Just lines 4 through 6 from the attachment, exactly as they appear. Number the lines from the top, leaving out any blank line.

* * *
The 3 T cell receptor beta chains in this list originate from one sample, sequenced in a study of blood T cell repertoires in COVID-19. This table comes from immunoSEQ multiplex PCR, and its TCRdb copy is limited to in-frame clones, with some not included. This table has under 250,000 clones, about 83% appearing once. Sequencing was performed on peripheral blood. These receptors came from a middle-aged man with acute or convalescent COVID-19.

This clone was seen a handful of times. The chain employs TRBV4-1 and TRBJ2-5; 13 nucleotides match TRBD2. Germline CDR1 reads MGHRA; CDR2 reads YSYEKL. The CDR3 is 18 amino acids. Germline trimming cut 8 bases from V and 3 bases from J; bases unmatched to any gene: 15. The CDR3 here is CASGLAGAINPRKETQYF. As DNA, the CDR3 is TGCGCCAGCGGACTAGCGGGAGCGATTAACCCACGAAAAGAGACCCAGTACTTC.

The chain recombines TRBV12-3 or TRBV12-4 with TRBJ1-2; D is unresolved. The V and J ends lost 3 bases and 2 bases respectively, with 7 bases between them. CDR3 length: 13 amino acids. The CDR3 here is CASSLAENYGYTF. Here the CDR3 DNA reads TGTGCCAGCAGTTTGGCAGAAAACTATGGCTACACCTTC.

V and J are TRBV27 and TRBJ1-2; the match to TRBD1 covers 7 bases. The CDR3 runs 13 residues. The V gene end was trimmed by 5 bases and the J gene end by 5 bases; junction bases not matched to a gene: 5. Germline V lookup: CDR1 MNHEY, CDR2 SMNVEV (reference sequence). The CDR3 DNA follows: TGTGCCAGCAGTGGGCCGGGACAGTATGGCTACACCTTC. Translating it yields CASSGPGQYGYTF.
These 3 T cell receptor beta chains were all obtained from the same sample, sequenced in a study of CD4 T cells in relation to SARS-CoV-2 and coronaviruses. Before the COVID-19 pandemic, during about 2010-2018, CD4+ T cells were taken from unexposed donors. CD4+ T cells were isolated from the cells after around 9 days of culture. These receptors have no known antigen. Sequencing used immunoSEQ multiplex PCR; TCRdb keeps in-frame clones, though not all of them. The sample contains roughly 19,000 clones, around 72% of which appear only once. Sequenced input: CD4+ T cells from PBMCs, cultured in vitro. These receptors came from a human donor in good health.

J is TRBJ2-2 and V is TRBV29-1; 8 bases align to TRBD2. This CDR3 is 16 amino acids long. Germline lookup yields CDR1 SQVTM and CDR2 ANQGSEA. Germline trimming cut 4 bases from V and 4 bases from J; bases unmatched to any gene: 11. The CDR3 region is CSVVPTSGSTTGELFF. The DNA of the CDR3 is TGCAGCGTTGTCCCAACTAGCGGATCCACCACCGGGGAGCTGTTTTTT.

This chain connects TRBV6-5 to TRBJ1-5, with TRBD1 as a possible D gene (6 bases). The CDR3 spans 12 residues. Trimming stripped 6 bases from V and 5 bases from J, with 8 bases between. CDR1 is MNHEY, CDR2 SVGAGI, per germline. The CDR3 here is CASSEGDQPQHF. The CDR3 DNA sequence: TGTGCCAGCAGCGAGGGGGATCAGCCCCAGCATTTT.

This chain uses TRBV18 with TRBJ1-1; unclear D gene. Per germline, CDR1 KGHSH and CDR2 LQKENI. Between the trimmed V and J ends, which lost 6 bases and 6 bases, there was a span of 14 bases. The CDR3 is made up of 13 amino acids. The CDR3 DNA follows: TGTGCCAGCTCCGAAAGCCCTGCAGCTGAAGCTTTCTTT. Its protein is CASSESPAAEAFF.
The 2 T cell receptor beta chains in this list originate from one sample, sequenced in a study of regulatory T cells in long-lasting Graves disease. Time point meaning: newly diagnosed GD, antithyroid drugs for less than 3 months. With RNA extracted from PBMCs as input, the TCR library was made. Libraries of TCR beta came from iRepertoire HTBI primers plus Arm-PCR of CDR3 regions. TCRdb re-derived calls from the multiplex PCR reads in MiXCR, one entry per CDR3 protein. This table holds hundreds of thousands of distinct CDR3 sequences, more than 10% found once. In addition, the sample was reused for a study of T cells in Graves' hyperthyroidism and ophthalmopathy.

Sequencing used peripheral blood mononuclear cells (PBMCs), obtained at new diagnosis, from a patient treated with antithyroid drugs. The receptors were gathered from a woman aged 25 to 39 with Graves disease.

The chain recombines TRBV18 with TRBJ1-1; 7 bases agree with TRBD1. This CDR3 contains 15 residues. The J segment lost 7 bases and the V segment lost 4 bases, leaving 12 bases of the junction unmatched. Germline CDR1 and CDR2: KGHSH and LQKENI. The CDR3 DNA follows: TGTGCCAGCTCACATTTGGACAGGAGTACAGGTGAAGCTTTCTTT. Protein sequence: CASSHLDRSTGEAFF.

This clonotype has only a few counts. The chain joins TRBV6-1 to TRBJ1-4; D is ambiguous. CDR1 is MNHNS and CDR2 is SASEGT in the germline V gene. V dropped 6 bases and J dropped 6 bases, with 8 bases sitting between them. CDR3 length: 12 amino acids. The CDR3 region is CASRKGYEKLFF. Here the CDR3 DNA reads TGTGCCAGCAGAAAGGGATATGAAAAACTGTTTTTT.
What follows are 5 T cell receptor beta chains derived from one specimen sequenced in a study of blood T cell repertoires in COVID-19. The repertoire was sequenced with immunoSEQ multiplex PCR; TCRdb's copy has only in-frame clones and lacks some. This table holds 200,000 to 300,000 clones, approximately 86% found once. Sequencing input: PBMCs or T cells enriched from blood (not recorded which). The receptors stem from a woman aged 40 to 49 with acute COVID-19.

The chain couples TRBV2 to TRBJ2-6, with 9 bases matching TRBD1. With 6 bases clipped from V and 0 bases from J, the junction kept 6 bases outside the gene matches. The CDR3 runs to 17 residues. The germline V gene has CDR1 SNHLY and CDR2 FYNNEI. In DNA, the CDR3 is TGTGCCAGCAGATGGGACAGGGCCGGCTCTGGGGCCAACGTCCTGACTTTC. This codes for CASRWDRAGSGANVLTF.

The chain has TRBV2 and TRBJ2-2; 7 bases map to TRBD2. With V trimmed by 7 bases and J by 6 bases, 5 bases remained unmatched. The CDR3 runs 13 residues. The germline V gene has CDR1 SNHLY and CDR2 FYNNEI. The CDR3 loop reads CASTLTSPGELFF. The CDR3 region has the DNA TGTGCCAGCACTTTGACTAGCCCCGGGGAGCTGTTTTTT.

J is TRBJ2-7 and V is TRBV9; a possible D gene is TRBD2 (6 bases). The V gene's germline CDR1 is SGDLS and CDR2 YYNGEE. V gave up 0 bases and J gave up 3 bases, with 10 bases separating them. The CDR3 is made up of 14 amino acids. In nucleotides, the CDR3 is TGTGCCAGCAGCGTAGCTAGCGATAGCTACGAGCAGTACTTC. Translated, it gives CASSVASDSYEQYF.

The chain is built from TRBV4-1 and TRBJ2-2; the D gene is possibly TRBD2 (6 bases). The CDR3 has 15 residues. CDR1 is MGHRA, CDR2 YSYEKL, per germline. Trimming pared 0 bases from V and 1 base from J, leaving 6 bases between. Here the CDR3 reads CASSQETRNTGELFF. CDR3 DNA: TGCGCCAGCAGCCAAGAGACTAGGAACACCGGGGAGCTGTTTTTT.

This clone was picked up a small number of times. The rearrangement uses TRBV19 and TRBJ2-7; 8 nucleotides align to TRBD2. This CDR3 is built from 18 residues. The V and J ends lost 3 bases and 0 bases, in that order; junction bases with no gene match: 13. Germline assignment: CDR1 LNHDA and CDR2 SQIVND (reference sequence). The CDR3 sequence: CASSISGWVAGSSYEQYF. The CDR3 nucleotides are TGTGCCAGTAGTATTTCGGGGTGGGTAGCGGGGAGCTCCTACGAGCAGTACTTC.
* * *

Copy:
V and J are TRBV27 and TRBJ1-2; the match to TRBD1 covers 7 bases. The CDR3 runs 13 residues. The V gene end was trimmed by 5 bases and the J gene end by 5 bases; junction bases not matched to a gene: 5. Germline V lookup: CDR1 MNHEY, CDR2 SMNVEV (reference sequence). The CDR3 DNA follows: TGTGCCAGCAGTGGGCCGGGACAGTATGGCTACACCTTC. Translating it yields CASSGPGQYGYTF.
These 3 T cell receptor beta chains were all obtained from the same sample, sequenced in a study of CD4 T cells in relation to SARS-CoV-2 and coronaviruses. Before the COVID-19 pandemic, during about 2010-2018, CD4+ T cells were taken from unexposed donors. CD4+ T cells were isolated from the cells after around 9 days of culture. These receptors have no known antigen. Sequencing used immunoSEQ multiplex PCR; TCRdb keeps in-frame clones, though not all of them. The sample contains roughly 19,000 clones, around 72% of which appear only once. Sequenced input: CD4+ T cells from PBMCs, cultured in vitro. These receptors came from a human donor in good health.

J is TRBJ2-2 and V is TRBV29-1; 8 bases align to TRBD2. This CDR3 is 16 amino acids long. Germline lookup yields CDR1 SQVTM and CDR2 ANQGSEA. Germline trimming cut 4 bases from V and 4 bases from J; bases unmatched to any gene: 11. The CDR3 region is CSVVPTSGSTTGELFF. The DNA of the CDR3 is TGCAGCGTTGTCCCAACTAGCGGATCCACCACCGGGGAGCTGTTTTTT.